Hopkins County Ky Folk Lore

Hopkins County Folk Lore

The Bluff, the Railroad and the Hobo

By Contributing Editor, Carolyn Buntin Eveland


There's a tradition that began in America almost as soon as railroads came into being. That is the tradition of riding the rails, hobo style.

Hoboes were plentiful for many years and no one referred to them as homeless people back then. They were a community unto themselves for there were such things as Hobo Camps at the big railroad yards across the country.

Hoboes would congregate in these camps near the rail yards, staying there until the urge hit them to move on. Each person traveled lightly usually with a blanket and a pot or skillet for cooking and a change of clothing. They shared their food, throwing whatever they had into the communal pot. Sometimes work was found in laying new tracks for the long trains that carried cattle, produce, lumber and just about anything that you could think of. Others found work as dishwashers in the larger cities, stable hands, and just general manual labor. These men didn't look for work that required much of a commitment or demanded long stints of time. Hoboes were a breed unto their own and wanderlust was the larger part of their makeup.

Hobo Camps could be dangerous for the unseasoned traveler. Hard men frequented the camps and rode the rails for various reasons. Men who were "running from the law" found hopping rails a most effective way of keeping on the move. In those days there were no social security numbers required for any kind of work. It was easy to lose themselves riding the boxcars from city to city. There were fights at the camps and sometimes murders were committed for the want of a few dollars. Many men found it safer to stay in the smaller camps away from the big cities.

That brings us to the railroad that runs through the tiny community of Charleston, near Dawson Springs, KY. Niles Row Road leaves Hwy 109, and about half a mile down you will find the bridge that spans the tracks below. The railroad was cut through layers of rock and sandstone banks and the bridge above it is quite high above the tracks. We children made a ritual of climbing those rocks underneath the bridge until someone fell to the rocks and mud below. Of course that someone was, as usual, yours truly. We were about a third of the way up, sticking our bare toes into crevices, fingers grasping the edges of protruding rocks wherever we could find them. We were about at the height of fifteen feet or so, when I shifted my weight onto loose shale rock. Just a few seconds before I had been singing a little tune, happily climbing to the top as I had done a hundred times before. Then suddenly I'm lying in a pool of mud at the bottom with my shoulder knocked out of place. Let me tell you that a little experience like that will immediately cure a person's inclination for rock climbing. I'm still cured to this day. Rocks are out to get you and they are not your friends!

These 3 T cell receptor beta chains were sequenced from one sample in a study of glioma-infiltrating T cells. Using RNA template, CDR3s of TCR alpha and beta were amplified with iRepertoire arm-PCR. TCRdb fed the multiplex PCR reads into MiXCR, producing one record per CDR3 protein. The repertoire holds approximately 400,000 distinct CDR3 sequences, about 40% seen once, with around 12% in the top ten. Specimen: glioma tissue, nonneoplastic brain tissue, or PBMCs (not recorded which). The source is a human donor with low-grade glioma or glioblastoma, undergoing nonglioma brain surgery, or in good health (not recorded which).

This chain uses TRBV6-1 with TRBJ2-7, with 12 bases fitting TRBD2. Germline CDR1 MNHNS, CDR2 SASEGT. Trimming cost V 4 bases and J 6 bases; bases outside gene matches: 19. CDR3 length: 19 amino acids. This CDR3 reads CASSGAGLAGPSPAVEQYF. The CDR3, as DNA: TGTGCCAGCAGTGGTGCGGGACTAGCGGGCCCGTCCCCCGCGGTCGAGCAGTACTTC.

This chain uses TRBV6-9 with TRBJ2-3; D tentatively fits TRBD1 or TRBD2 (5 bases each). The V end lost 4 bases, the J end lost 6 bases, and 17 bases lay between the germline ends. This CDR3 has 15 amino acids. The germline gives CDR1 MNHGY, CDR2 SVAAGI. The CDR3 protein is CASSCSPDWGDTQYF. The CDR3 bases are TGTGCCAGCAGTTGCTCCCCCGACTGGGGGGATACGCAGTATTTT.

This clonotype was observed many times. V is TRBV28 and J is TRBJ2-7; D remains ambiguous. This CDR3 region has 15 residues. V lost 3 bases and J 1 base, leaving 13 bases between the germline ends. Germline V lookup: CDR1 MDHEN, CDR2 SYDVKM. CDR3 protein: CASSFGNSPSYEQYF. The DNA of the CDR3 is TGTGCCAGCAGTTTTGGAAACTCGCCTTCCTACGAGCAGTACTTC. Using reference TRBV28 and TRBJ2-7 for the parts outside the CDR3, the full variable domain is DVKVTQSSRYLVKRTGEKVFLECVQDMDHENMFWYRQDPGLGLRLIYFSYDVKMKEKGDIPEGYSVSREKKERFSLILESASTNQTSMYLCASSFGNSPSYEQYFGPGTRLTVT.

Back in the 1930's before I was born, the bridge was made of wide, hand-hewn logs. Walking across it one could see between them to the tracks far below. It was still that way as I was growing up. Some of the logs wobbled when stepped upon and produced many a squeal from faint of heart ladies and little children.

Standing on the bridge and looking down the longest expanse of tracks (on your right if you turned off 109) you can see the area where the bluff is, though not the bluff itself. While the bluff isn't large, it does have a good overhang to protect one from the elements. Trees grow around it and on top of it giving the place a cool, inviting respite from the heat during the high months of summer. There is a tiny stream created from the "run off" water trickling down from the top of the bluff. It leads off into the woods towards the railroad, mostly dry except for the rainy season.

A huge tree grew from the base of the bluff. There were heated disputes over which kind of tree it was. Each kid claimed only he/she had superior knowledge about trees and everyone else should just quit wasting time and yammering about it. When an opponent refused to concede, the arguments led to the species of other trees near by. One would say, "If you're so all fired smart, what kind of tree is that one!" "Birch Tree, dag nab it!" The challenger who posed the original question responded with, "It's a White Oak and any dummy ought to know it"! "You calling me a dummy? Well then you're a creep!" Yet another voice came into play "It's a Maple Tree you dimwits and I can prove it. Let's go get my daddy. He'll set you all straight!"

I still don't know what kind of tree it was. However I do remember it's white, crackling bark very distinctly and the rough feel of it as I bounced off its trunk. Of course you will understand this statement as I continue to tell you about our tree. It towered skyward, so high that we couldn't see the top of it. Its white trunk stood about six feet away from our reach as we stood on the bluff top. This tree had a stout, overhanging branch a couple of yards above our heads. Now this branch was just begging to have a rope thrown over it for swinging. The big boys, our older cousins, brothers and heroes, came into the woods one day bringing a spare well rope with them. After much running and leaping by the boys, it was determined which one of them had the longest jump span. The lucky boy with the long skinny legs backed seriously up the slope. His name was Johnny. With head lowered he began to run with all his might. Just as we knew he was going to plunge right over the edge, he flung himself towards the tree. It seemed that he was airborne for a long time with arms and legs flailing in the air. He hit the tree trunk with a tremendous thump! Wrapping arms and legs around it, he held on for dear life. Gradually the fear left his face and we couldn't hear his labored breathing anymore. The rope was then thrown to him. Each coil of rope carried all our hopes of success for many long hours of soaring through the sky. We named the rope Junior. Ole Johnny had a hard time hanging onto that trunk with just two long legs and one arm as he grabbed for Junior over and over again. After numerous attempts, he did manage to grasp the rope amid comments of "Well, finally" and "It took you long enough" from those of us standing safely anchored on solid ground.